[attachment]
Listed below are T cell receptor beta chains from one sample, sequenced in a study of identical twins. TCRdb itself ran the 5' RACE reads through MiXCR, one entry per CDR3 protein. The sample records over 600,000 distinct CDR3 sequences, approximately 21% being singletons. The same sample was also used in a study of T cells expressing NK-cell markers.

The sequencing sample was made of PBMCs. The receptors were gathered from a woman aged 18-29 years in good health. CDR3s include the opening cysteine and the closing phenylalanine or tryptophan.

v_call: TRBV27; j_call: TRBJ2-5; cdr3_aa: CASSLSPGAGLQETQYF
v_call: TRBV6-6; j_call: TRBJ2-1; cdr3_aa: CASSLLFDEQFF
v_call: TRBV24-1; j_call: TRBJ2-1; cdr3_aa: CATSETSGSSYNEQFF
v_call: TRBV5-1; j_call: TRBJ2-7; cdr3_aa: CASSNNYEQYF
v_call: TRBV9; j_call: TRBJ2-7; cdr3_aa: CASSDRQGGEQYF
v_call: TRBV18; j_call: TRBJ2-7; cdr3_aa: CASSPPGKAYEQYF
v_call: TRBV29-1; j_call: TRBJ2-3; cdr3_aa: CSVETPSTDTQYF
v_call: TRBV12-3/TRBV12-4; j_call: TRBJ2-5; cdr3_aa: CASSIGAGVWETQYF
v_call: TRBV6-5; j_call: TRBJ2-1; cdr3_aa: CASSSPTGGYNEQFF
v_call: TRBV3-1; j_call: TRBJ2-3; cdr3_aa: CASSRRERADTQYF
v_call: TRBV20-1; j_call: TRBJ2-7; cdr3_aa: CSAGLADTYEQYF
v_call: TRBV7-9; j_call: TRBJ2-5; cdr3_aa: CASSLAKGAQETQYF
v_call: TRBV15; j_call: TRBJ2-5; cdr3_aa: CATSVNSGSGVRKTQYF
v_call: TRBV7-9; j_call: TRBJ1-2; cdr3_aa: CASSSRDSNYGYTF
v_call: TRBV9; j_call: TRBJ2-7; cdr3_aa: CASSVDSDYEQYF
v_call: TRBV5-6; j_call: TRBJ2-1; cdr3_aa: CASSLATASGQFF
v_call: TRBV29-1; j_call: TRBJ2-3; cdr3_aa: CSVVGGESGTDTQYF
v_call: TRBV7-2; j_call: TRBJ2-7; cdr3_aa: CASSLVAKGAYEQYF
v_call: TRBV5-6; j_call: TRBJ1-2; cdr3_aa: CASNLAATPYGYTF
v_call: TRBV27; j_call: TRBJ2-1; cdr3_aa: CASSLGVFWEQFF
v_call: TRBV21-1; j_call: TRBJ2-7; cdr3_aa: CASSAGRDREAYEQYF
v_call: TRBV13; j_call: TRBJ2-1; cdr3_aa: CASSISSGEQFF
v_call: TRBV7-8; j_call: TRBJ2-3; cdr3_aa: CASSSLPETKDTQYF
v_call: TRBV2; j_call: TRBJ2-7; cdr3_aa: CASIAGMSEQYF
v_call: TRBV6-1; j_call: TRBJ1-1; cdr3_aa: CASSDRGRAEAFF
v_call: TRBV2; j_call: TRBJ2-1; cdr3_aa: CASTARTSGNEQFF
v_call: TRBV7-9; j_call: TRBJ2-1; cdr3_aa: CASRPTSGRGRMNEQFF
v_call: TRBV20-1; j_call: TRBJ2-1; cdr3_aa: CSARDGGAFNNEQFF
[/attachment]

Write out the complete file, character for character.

Listed below are T cell receptor beta chains from one sample, sequenced in a study of identical twins. TCRdb itself ran the 5' RACE reads through MiXCR, one entry per CDR3 protein. The sample records over 600,000 distinct CDR3 sequences, approximately 21% being singletons. The same sample was also used in a study of T cells expressing NK-cell markers.

The sequencing sample was made of PBMCs. The receptors were gathered from a woman aged 18-29 years in good health. CDR3s include the opening cysteine and the closing phenylalanine or tryptophan.

v_call: TRBV27; j_call: TRBJ2-5; cdr3_aa: CASSLSPGAGLQETQYF
v_call: TRBV6-6; j_call: TRBJ2-1; cdr3_aa: CASSLLFDEQFF
v_call: TRBV24-1; j_call: TRBJ2-1; cdr3_aa: CATSETSGSSYNEQFF
v_call: TRBV5-1; j_call: TRBJ2-7; cdr3_aa: CASSNNYEQYF
v_call: TRBV9; j_call: TRBJ2-7; cdr3_aa: CASSDRQGGEQYF
v_call: TRBV18; j_call: TRBJ2-7; cdr3_aa: CASSPPGKAYEQYF
v_call: TRBV29-1; j_call: TRBJ2-3; cdr3_aa: CSVETPSTDTQYF
v_call: TRBV12-3/TRBV12-4; j_call: TRBJ2-5; cdr3_aa: CASSIGAGVWETQYF
v_call: TRBV6-5; j_call: TRBJ2-1; cdr3_aa: CASSSPTGGYNEQFF
v_call: TRBV3-1; j_call: TRBJ2-3; cdr3_aa: CASSRRERADTQYF
v_call: TRBV20-1; j_call: TRBJ2-7; cdr3_aa: CSAGLADTYEQYF
v_call: TRBV7-9; j_call: TRBJ2-5; cdr3_aa: CASSLAKGAQETQYF
v_call: TRBV15; j_call: TRBJ2-5; cdr3_aa: CATSVNSGSGVRKTQYF
v_call: TRBV7-9; j_call: TRBJ1-2; cdr3_aa: CASSSRDSNYGYTF
v_call: TRBV9; j_call: TRBJ2-7; cdr3_aa: CASSVDSDYEQYF
v_call: TRBV5-6; j_call: TRBJ2-1; cdr3_aa: CASSLATASGQFF
v_call: TRBV29-1; j_call: TRBJ2-3; cdr3_aa: CSVVGGESGTDTQYF
v_call: TRBV7-2; j_call: TRBJ2-7; cdr3_aa: CASSLVAKGAYEQYF
v_call: TRBV5-6; j_call: TRBJ1-2; cdr3_aa: CASNLAATPYGYTF
v_call: TRBV27; j_call: TRBJ2-1; cdr3_aa: CASSLGVFWEQFF
v_call: TRBV21-1; j_call: TRBJ2-7; cdr3_aa: CASSAGRDREAYEQYF
v_call: TRBV13; j_call: TRBJ2-1; cdr3_aa: CASSISSGEQFF
v_call: TRBV7-8; j_call: TRBJ2-3; cdr3_aa: CASSSLPETKDTQYF
v_call: TRBV2; j_call: TRBJ2-7; cdr3_aa: CASIAGMSEQYF
v_call: TRBV6-1; j_call: TRBJ1-1; cdr3_aa: CASSDRGRAEAFF
v_call: TRBV2; j_call: TRBJ2-1; cdr3_aa: CASTARTSGNEQFF
v_call: TRBV7-9; j_call: TRBJ2-1; cdr3_aa: CASRPTSGRGRMNEQFF
v_call: TRBV20-1; j_call: TRBJ2-1; cdr3_aa: CSARDGGAFNNEQFF